Prosecutors recommended in court papers that the Herndon man who shot a security guard at the Family Research Council be sentenced to 45 years in prison.
Floyd Lee Corkins II went to the conservative organization's Chinatown-area headquarters on Aug. 15 with the intention of killing as many people as he could, according to court documents. But his plan to commit mass violence was thwarted by Leonardo Johnson, a security guard shot by Corkins.
Corkins pleaded guilty in February to three charges, including committing an act of terrorism while armed. He is scheduled to be sentenced in D.C. federal court on April 29.
But the defense on Monday asked the court to postpone sentencing. Lawyers for Corkins wrote that they have not received and reviewed the mental-health records of their client, who was receiving treatment at the time of the shooting. The defense argued that Corkins' mental-health history is relevant to his sentence.
On the day of the attack, Corkins encountered Johnson, the security guard, in the Family Research Center's lobby. Corkins pulled a gun and was pointing it at the guard when Johnson charged Corkins. Johnson was shot in the arm during the struggle. Though injured, Johnson wrestled the gun away from Corkins and subdued him until D.C. police arrived, according to court documents.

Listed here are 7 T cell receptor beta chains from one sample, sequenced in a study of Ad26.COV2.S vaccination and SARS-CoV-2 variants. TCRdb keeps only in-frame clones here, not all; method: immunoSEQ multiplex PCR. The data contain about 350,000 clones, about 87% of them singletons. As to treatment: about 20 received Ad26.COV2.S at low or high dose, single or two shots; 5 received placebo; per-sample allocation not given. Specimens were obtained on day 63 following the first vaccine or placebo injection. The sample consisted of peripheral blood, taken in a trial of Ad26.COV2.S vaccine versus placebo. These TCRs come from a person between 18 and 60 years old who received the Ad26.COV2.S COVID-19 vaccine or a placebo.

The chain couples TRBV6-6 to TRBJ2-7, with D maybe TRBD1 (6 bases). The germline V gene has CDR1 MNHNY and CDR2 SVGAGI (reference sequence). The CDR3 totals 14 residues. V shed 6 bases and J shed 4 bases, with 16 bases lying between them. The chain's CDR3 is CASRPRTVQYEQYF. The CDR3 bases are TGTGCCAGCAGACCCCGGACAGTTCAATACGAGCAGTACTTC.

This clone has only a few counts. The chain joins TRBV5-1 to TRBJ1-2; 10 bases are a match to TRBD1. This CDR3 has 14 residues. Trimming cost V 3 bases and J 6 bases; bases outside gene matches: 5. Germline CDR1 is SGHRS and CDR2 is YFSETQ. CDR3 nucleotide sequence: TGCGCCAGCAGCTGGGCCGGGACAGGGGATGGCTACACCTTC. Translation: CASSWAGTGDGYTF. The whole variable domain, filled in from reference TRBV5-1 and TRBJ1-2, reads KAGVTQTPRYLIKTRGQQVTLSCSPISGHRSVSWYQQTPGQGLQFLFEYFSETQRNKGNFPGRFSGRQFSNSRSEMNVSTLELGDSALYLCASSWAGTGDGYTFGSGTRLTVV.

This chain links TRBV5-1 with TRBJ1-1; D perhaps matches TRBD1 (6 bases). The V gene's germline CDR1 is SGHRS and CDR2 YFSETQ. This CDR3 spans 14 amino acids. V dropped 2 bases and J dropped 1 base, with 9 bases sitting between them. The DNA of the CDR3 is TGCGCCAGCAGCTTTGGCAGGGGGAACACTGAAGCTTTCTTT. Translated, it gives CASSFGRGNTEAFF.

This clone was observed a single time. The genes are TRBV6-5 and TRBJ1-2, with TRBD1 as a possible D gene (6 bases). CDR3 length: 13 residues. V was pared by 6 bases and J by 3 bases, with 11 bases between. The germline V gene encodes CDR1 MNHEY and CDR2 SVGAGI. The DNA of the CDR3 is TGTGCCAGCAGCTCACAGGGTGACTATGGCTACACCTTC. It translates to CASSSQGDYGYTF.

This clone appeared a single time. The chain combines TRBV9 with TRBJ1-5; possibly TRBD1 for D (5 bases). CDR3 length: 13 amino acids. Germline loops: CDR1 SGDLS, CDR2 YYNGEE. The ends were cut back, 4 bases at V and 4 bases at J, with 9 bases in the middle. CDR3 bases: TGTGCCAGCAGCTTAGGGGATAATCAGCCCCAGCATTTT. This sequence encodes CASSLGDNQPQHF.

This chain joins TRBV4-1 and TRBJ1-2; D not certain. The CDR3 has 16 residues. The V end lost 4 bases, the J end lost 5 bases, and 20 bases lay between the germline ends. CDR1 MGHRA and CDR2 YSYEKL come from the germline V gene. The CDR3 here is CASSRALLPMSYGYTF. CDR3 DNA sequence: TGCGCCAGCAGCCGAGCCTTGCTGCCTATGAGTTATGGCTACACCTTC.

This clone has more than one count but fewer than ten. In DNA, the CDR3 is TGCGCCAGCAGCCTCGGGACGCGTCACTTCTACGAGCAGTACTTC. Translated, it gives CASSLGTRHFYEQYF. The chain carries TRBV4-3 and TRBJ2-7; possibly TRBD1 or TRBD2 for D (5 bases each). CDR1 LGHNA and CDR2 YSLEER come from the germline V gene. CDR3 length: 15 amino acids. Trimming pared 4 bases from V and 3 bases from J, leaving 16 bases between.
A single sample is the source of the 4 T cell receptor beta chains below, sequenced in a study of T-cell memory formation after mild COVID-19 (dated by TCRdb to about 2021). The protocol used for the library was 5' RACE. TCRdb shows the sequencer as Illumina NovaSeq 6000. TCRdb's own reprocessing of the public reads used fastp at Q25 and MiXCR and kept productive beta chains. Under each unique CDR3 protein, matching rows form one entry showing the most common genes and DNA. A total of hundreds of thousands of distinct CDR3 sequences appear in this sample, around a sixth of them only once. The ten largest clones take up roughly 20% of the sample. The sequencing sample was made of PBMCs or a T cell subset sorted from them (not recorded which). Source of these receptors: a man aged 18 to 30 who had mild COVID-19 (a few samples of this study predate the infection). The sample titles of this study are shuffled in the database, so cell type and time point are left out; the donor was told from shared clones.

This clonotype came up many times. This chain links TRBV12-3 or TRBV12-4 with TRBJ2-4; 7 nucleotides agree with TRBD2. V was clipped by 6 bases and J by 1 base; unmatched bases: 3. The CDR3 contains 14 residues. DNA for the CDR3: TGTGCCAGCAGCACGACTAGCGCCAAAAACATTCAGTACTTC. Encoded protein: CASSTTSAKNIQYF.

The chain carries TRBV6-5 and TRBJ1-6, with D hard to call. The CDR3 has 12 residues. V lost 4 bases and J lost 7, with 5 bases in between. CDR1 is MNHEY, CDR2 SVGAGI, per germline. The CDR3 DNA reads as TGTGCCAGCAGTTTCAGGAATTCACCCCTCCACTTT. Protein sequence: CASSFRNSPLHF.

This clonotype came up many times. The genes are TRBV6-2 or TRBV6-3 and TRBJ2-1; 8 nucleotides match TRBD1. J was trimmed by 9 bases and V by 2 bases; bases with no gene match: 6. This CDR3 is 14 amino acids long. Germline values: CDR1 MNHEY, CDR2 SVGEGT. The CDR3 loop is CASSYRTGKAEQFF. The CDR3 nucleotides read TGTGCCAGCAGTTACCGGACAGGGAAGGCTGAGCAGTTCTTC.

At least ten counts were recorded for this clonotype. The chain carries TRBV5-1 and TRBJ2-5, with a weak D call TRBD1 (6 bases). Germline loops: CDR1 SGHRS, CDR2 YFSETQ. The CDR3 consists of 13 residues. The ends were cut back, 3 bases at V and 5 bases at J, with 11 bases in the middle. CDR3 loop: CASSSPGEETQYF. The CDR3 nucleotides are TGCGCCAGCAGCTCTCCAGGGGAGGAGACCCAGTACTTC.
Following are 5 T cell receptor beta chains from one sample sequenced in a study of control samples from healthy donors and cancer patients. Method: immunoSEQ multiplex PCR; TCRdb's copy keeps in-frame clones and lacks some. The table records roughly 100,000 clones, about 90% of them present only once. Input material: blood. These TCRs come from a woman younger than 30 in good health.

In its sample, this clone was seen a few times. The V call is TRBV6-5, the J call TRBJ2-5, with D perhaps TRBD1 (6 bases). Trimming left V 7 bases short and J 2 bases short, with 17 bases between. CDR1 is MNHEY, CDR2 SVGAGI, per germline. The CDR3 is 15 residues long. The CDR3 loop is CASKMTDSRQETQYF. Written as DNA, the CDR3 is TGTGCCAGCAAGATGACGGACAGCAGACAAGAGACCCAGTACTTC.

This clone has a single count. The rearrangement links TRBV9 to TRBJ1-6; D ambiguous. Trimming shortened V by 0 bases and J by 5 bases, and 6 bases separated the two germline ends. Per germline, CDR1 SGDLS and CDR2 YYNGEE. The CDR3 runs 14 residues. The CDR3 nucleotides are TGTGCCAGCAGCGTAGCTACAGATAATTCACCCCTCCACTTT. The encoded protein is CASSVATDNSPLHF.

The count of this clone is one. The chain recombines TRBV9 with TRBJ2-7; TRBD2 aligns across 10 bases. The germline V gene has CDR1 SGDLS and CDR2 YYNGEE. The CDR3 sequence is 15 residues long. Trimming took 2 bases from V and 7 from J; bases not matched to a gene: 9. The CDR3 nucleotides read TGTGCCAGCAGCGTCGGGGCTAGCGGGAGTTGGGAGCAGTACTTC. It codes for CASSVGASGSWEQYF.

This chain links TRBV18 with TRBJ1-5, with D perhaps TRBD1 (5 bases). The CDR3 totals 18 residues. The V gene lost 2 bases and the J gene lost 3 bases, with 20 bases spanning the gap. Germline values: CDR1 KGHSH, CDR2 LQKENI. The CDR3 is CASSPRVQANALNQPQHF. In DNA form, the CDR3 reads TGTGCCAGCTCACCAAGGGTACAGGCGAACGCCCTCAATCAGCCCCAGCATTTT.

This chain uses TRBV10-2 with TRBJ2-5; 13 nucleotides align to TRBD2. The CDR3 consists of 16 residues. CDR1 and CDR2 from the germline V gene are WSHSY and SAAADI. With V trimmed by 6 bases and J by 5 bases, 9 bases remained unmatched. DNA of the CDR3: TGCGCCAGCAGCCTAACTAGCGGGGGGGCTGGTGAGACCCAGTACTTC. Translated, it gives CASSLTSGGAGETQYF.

Following his arrest, Corkins told FBI agents that he had planned to kill as many people as possible at the research center and smear Chick-fil-A sandwiches in their faces, court documents stated. He said that he wanted to commit these acts to make a statement against the research center employees because the organization opposes gay marriage. Not long before the incident, Chick-fil-A's president had made headlines by speaking out against same-sex marriage.
Corkins also admitted to methodically planning his scheme. He purchased a gun the week before the incident and received firearms training the night before the shooting. Two days before the attack, he had been watching the research center, according to court documents.
Prosecutors wrote in a memo filed on Friday that a 45-year sentence would "appropriately punish the defendant for his actions, keep the community safe from him for the foreseeable future, and deter other would-be domestic terrorists and mass murderers from doing the same."
The government's sentencing memo cited statements from Johnson, who still needs medical attention because of his wound, and from other research council employees who were traumatized by the incident.